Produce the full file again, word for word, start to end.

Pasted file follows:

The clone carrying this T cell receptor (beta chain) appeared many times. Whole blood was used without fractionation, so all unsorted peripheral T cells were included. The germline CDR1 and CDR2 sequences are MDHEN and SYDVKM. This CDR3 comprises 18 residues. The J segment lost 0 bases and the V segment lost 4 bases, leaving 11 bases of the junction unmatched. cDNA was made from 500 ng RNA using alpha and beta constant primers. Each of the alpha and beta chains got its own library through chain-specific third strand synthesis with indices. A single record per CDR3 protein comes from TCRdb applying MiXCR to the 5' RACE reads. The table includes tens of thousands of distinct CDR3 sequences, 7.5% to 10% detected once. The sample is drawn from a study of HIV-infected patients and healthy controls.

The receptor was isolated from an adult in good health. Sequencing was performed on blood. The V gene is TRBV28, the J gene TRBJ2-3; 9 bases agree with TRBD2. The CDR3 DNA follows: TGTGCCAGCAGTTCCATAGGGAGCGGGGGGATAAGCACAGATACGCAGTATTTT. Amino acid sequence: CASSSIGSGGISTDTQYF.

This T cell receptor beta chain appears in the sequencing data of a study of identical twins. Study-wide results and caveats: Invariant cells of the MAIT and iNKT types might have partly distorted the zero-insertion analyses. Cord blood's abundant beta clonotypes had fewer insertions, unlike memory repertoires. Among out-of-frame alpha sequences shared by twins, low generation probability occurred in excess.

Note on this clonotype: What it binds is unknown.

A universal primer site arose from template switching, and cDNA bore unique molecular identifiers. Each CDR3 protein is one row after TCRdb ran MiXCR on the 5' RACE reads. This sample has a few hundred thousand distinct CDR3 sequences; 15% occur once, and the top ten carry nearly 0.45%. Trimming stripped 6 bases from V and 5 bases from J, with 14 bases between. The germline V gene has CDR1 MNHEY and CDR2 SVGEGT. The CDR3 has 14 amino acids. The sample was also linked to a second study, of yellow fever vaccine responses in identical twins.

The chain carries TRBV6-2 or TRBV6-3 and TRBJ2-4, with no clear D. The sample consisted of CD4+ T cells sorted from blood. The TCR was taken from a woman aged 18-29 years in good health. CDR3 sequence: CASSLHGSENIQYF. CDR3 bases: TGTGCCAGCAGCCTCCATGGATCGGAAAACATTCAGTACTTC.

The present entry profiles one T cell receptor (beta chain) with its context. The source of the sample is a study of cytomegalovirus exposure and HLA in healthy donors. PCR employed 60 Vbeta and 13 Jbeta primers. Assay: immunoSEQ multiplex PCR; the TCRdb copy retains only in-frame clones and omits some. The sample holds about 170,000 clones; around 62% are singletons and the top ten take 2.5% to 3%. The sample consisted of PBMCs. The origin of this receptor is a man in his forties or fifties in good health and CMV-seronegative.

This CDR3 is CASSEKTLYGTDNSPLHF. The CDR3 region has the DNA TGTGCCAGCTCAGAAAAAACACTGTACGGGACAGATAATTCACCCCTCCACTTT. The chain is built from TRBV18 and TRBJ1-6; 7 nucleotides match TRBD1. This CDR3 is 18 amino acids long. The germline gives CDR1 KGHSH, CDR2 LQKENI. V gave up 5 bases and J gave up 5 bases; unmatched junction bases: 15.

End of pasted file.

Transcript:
The clone carrying this T cell receptor (beta chain) appeared many times. Whole blood was used without fractionation, so all unsorted peripheral T cells were included. The germline CDR1 and CDR2 sequences are MDHEN and SYDVKM. This CDR3 comprises 18 residues. The J segment lost 0 bases and the V segment lost 4 bases, leaving 11 bases of the junction unmatched. cDNA was made from 500 ng RNA using alpha and beta constant primers. Each of the alpha and beta chains got its own library through chain-specific third strand synthesis with indices. A single record per CDR3 protein comes from TCRdb applying MiXCR to the 5' RACE reads. The table includes tens of thousands of distinct CDR3 sequences, 7.5% to 10% detected once. The sample is drawn from a study of HIV-infected patients and healthy controls.

The receptor was isolated from an adult in good health. Sequencing was performed on blood. The V gene is TRBV28, the J gene TRBJ2-3; 9 bases agree with TRBD2. The CDR3 DNA follows: TGTGCCAGCAGTTCCATAGGGAGCGGGGGGATAAGCACAGATACGCAGTATTTT. Amino acid sequence: CASSSIGSGGISTDTQYF.

This T cell receptor beta chain appears in the sequencing data of a study of identical twins. Study-wide results and caveats: Invariant cells of the MAIT and iNKT types might have partly distorted the zero-insertion analyses. Cord blood's abundant beta clonotypes had fewer insertions, unlike memory repertoires. Among out-of-frame alpha sequences shared by twins, low generation probability occurred in excess.

Note on this clonotype: What it binds is unknown.

A universal primer site arose from template switching, and cDNA bore unique molecular identifiers. Each CDR3 protein is one row after TCRdb ran MiXCR on the 5' RACE reads. This sample has a few hundred thousand distinct CDR3 sequences; 15% occur once, and the top ten carry nearly 0.45%. Trimming stripped 6 bases from V and 5 bases from J, with 14 bases between. The germline V gene has CDR1 MNHEY and CDR2 SVGEGT. The CDR3 has 14 amino acids. The sample was also linked to a second study, of yellow fever vaccine responses in identical twins.

The chain carries TRBV6-2 or TRBV6-3 and TRBJ2-4, with no clear D. The sample consisted of CD4+ T cells sorted from blood. The TCR was taken from a woman aged 18-29 years in good health. CDR3 sequence: CASSLHGSENIQYF. CDR3 bases: TGTGCCAGCAGCCTCCATGGATCGGAAAACATTCAGTACTTC.

The present entry profiles one T cell receptor (beta chain) with its context. The source of the sample is a study of cytomegalovirus exposure and HLA in healthy donors. PCR employed 60 Vbeta and 13 Jbeta primers. Assay: immunoSEQ multiplex PCR; the TCRdb copy retains only in-frame clones and omits some. The sample holds about 170,000 clones; around 62% are singletons and the top ten take 2.5% to 3%. The sample consisted of PBMCs. The origin of this receptor is a man in his forties or fifties in good health and CMV-seronegative.

This CDR3 is CASSEKTLYGTDNSPLHF. The CDR3 region has the DNA TGTGCCAGCTCAGAAAAAACACTGTACGGGACAGATAATTCACCCCTCCACTTT. The chain is built from TRBV18 and TRBJ1-6; 7 nucleotides match TRBD1. This CDR3 is 18 amino acids long. The germline gives CDR1 KGHSH, CDR2 LQKENI. V gave up 5 bases and J gave up 5 bases; unmatched junction bases: 15.